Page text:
9am-5pm . June to October
Adult: $11.90, Senior: $10.20, Youth: Free, Group per person: $10.20
8. Bask in the Springtime Sun at Deer Lake Beach
Located in the heart of Deer Lake is the sandy shore of Deer Lake itself. The city has poured their heart and soul into making this beach accessible and enjoyable for visitors, featuring an accessible beach ramp that extends to the water. The views are stunning, and you’ll be basking in the spring sun and cool breeze looking out to the rolling hills of Humber Valley.
1V4, 85-131 Nicholsville Rd, Deer Lake
9. Birding on the Deer Lake Trail System
Considered a prolific stopping point for many spring birds, the Deer Lake Trail System is an incredible spot for birdwatcher beginners and experts alike. Find springtime winged friends such as Ruffed Grouse, Osprey, Pine Siskin, Red-Breasted Nuthatch, and more.
10. Go Root Cellar Spotting in Elliston
Newfoundland is known for its quirky folklore and timeless traditions that have been passed down for generations. The Root Cellar is an integral part of Newfoundland’s food preservation culture for its historically harsh winters. Elliston has more than 133 documented root cellars; as you walk through this bright and proud community, try to find all of them!
11. Catch the Icebergs at Long Point Lighthouse Trail
Iceberg season is one of the most exciting times of the year for Newfoundland locals and tourists, spanning throughout the spring season. Long Point Lighthouse Trail is one of the most desired iceberg spotting spots; this trail is a springtime must. Located right in the middle of Iceberg Alley, the nickname for the southern coast of the island, you can head straight out to the point and watch these 10,000-year-old giants float on by on their annual parade.
Lighthouse Rd, Twillingate
12. Have a Whale of a Time at the Skerkwink Trail
Considered a moderate to difficult 5km hike, this trail follows the rugged coastline and the beauty of the harsh storms Newfoundland often endures. You’ll find sea stacks towering closely to the path, and you’ll be able to spot some icebergs and whales as they migrate on through the spring. Keep an eye out overhead for Eagles and Arctic Terns as they soar and dive into the water for dinner!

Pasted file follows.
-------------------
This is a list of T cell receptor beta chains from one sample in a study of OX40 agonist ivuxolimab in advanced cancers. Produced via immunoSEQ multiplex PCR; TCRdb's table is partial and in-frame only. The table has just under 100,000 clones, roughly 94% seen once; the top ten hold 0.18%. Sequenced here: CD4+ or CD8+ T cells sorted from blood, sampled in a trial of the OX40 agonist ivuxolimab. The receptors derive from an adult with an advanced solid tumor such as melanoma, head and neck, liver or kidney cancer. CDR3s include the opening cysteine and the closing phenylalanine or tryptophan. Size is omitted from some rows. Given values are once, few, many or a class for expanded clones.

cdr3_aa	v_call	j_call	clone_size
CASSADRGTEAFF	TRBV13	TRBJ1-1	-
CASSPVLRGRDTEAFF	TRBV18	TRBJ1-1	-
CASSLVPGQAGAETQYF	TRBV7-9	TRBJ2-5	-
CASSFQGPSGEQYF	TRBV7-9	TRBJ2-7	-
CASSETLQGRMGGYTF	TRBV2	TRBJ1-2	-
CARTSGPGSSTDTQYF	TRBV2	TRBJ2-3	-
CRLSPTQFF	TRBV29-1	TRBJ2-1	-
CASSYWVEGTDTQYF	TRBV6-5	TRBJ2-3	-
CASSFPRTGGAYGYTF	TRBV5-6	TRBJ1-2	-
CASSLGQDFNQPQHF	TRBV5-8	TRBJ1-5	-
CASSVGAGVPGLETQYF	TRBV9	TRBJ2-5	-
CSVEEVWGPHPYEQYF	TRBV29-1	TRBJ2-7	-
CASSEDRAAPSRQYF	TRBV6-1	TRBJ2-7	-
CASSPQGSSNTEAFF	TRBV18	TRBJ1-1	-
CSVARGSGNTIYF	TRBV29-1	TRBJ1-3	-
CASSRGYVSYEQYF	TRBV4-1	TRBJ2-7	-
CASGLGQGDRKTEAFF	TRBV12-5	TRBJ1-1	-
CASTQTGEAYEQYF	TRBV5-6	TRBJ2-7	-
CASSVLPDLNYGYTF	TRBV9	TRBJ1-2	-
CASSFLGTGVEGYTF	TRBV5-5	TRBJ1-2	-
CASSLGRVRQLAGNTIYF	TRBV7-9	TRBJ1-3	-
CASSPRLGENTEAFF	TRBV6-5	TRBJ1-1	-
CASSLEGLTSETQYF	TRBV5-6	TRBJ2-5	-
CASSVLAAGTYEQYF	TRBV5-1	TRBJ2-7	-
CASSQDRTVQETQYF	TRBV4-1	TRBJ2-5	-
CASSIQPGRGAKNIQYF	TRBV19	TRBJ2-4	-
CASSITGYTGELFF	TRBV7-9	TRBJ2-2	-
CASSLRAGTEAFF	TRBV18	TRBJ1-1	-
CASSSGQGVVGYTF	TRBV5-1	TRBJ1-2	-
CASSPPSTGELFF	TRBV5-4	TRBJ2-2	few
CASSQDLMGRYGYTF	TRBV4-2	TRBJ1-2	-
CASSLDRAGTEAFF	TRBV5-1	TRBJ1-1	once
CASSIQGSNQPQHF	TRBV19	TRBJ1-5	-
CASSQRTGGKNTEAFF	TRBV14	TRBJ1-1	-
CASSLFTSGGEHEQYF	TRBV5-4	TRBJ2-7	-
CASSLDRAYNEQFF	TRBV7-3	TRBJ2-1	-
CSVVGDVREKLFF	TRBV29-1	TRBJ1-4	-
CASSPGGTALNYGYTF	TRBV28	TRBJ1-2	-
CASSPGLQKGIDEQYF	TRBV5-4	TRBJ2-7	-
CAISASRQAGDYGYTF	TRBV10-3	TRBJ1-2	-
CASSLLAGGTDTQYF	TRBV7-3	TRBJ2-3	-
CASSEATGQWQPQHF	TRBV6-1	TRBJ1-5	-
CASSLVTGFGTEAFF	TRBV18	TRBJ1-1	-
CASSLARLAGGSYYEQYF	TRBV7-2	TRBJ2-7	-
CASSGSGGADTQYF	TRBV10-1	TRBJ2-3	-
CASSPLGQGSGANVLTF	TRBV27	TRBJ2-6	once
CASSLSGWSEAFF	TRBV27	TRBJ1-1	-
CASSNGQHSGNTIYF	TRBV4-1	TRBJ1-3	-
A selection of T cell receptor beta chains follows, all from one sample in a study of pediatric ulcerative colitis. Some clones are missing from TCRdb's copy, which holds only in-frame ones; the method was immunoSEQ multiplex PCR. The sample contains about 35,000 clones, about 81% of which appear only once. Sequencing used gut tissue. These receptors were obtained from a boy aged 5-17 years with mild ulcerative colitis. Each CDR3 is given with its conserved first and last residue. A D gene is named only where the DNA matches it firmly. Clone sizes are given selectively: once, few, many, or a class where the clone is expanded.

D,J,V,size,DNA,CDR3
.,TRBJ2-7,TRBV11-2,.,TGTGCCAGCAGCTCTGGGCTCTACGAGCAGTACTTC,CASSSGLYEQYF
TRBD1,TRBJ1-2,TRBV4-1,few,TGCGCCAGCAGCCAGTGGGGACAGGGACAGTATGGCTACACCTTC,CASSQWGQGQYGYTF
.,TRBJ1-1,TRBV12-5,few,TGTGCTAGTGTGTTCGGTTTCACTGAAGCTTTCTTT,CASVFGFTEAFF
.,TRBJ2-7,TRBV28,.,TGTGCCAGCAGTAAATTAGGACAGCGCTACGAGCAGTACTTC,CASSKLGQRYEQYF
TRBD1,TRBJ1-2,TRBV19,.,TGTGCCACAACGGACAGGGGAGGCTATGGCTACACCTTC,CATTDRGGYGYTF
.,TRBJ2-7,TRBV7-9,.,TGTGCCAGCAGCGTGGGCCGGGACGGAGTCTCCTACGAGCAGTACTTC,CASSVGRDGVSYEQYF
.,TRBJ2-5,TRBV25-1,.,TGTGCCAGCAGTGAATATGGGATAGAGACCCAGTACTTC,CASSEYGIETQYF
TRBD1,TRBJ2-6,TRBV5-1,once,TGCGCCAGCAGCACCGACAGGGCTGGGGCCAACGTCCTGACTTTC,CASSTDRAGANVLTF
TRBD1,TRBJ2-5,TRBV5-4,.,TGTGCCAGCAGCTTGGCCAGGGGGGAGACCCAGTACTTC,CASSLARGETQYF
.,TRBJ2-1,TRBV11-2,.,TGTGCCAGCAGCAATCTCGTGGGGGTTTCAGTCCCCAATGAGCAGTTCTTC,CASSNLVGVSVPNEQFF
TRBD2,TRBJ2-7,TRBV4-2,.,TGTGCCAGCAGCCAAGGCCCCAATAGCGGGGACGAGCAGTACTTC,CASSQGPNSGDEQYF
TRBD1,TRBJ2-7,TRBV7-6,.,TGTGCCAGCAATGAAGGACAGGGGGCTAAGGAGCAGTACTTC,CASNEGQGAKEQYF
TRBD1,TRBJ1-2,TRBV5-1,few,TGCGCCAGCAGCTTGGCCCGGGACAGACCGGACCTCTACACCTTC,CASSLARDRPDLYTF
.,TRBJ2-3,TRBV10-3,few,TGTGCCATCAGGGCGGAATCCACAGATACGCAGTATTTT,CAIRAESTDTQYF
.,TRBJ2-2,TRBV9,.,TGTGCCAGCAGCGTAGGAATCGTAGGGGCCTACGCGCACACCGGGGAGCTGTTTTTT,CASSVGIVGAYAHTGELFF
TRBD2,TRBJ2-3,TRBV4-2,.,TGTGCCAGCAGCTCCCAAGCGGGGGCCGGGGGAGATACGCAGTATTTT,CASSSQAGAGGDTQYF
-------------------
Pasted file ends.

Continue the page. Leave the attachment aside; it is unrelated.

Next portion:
13. Look out to Bird Rock at Cape St. Mary’s Ecological Reserve
Experience the natural beauty of the Cape St. Mary’s Ecological Reserve, home to Thousands of gulls, razorbills, common murres, black-legged kittiwakes, northern gannets, and double-crested and great cormorants nest here. Known as Bird Rock, you’ll find these birds sitting perched on rocks awaiting their next meal in the salty water below.
15 km east of St. Bride’s and 15 km west of Branch.
14. Forest Bathe in Terra Nova National Park
Check out Newfoundland’s second National Park in the central part of the island. It offers many trails spanning from easy to challenging, which often offers views of saltwater lakes and basins. Most notably, the Malady Head trail is a refreshing hike through the black spruce forest. Touch the mossy forest floor and breathe in the fresh spring air as you look through the trees and out to the blue ocean waves.
Trans-Canada Hwy, Glovertown, Traytown
day pass: Adult: $5.90, Senior: $5.00, Youth: free, Group per person: $5.00
15. Rock your World at Fortune Head Geology Center
Alternatively known as “The Rock,” Newfoundland is a paradise for geology lovers and admirers. The Fortune Head Geology Center showcases the beauty and mystery of Newfoundland’s geological presence, featuring island minerals, rocks, and billion-year-old fossils. Visit and learn about Newfoundland’s geological history and why it is a pioneer in geological research; it rocks!
49-51 Bunkers Hill Rd, Fortune
Monday-Friday 9am-5pm, Saturday-Sunday closed from June 1, 2021
Adult: $20.00, Seniors (60+): $15.00, Child/Student: $10.00, Children under 3: free
16. Watch the Puffins Swim Around Witless Bay Ecological Reserve
Home to the largest puffin colony in North America, you can watch these rainbow-beaked birds flop around in the water. The best way to get up close and personal is to take a boat tour, O’Briens is highly recommended by tourists and locals, through their storytelling and interpretation, you’ll be a puffin expert at the end.
May-September, Monday-Sunday 8am-7pm
Adult: $65.00, Student (<25): $49.00, Youth (<17): $35.00, Child (<9): $30.00, Infant (<3): free, Family (2A+2C): $165.00
17. Pet Springtime Newborns at Lester’s Farm Just Outside St. John’s
Springtime brings new life, come pet some furry spring babies at Lester’s Farm. Baby chicks, lambs, calves, and piglets are among the most common springtime animals that Lester’s has. Great fun for little ones and adults!